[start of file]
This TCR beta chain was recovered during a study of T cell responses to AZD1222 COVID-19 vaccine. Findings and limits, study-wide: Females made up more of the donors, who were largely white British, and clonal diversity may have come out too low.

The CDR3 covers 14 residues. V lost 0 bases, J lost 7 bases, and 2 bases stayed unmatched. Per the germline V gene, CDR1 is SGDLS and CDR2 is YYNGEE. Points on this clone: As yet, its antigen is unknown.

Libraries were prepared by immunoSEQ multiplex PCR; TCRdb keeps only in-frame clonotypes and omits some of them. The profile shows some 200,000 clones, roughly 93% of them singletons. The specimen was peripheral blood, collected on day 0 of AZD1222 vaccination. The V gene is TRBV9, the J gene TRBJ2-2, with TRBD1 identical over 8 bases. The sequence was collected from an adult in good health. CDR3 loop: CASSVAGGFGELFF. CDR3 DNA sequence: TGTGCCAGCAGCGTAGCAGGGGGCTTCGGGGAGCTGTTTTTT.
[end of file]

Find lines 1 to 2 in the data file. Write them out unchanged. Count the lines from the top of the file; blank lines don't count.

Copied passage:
This TCR beta chain was recovered during a study of T cell responses to AZD1222 COVID-19 vaccine. Findings and limits, study-wide: Females made up more of the donors, who were largely white British, and clonal diversity may have come out too low.

The CDR3 covers 14 residues. V lost 0 bases, J lost 7 bases, and 2 bases stayed unmatched. Per the germline V gene, CDR1 is SGDLS and CDR2 is YYNGEE. Points on this clone: As yet, its antigen is unknown.